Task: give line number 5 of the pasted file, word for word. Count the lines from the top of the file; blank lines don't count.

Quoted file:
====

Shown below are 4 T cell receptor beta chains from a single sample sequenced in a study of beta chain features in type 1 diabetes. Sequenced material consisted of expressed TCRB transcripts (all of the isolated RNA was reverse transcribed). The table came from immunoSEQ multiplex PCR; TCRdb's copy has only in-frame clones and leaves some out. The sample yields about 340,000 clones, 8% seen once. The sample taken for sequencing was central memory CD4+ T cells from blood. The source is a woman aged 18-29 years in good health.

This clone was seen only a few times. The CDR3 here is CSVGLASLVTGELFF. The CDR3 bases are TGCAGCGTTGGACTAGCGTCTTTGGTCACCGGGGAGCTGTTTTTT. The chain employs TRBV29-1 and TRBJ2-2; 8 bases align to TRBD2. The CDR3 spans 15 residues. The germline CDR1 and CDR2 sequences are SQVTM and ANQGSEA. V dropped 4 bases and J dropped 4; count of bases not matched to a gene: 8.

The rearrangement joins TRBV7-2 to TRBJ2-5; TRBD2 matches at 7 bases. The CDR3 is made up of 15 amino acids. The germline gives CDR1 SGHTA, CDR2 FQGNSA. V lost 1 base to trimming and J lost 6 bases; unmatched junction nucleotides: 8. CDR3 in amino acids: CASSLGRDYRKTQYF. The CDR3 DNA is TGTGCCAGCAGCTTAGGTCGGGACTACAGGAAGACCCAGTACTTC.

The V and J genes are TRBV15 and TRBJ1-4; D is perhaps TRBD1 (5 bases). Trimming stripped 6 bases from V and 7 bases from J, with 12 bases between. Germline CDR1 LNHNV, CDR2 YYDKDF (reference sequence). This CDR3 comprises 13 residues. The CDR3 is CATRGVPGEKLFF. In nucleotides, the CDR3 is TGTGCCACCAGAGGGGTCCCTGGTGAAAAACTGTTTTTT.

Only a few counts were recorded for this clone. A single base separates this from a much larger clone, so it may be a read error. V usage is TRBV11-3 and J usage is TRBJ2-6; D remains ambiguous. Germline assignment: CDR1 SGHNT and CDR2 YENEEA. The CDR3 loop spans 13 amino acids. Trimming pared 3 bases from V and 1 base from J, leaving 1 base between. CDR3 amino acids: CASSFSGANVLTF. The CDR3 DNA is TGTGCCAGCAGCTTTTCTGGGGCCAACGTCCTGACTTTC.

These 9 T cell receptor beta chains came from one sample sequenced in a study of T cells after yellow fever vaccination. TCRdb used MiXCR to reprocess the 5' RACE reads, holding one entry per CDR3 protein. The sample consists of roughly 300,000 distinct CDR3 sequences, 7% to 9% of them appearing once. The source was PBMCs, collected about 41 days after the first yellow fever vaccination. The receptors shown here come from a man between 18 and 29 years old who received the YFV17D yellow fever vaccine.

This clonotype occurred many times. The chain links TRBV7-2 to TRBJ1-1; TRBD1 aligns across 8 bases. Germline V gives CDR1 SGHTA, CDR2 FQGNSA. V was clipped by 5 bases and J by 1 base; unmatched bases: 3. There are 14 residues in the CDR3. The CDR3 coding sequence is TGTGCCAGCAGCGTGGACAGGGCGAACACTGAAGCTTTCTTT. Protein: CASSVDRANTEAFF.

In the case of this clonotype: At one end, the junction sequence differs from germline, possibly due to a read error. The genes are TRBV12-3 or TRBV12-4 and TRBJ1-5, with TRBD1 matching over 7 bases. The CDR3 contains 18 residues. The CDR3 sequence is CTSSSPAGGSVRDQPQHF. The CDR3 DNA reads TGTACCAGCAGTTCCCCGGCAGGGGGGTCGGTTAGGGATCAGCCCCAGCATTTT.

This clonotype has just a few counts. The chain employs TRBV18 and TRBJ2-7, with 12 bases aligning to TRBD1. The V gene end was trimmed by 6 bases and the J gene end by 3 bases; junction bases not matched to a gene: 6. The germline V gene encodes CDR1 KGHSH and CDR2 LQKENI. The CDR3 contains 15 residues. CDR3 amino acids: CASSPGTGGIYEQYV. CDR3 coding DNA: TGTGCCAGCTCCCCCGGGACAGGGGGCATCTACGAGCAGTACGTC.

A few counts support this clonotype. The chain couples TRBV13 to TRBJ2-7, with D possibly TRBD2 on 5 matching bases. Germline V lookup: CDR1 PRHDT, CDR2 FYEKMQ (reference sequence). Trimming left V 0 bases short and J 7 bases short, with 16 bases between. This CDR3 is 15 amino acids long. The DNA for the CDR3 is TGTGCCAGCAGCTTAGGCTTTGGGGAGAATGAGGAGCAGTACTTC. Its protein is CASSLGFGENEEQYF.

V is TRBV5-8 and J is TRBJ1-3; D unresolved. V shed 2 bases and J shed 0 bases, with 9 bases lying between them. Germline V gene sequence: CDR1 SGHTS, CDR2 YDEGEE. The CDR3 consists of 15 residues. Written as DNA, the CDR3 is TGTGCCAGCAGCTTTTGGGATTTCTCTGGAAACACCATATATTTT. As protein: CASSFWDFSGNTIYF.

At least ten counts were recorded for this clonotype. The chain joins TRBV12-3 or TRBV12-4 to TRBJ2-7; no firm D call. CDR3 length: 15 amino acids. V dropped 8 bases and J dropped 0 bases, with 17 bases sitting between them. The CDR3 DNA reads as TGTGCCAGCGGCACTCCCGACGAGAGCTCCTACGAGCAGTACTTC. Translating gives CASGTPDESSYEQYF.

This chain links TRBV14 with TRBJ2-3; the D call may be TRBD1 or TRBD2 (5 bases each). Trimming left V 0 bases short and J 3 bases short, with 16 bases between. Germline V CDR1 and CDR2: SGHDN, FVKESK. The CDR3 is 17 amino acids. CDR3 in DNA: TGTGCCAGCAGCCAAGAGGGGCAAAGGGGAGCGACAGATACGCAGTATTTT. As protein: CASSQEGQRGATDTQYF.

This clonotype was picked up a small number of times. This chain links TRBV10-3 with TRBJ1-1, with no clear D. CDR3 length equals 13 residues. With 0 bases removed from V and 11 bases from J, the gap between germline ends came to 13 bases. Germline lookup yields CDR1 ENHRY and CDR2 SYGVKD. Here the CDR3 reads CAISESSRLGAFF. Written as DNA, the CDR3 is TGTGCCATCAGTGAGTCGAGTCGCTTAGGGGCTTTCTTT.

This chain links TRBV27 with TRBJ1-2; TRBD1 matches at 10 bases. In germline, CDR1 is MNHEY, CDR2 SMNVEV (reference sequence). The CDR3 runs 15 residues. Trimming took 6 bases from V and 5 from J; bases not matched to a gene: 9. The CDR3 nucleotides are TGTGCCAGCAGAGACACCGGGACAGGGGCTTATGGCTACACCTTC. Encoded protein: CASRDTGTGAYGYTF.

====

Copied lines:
Only a few counts were recorded for this clone. A single base separates this from a much larger clone, so it may be a read error. V usage is TRBV11-3 and J usage is TRBJ2-6; D remains ambiguous. Germline assignment: CDR1 SGHNT and CDR2 YENEEA. The CDR3 loop spans 13 amino acids. Trimming pared 3 bases from V and 1 base from J, leaving 1 base between. CDR3 amino acids: CASSFSGANVLTF. The CDR3 DNA is TGTGCCAGCAGCTTTTCTGGGGCCAACGTCCTGACTTTC.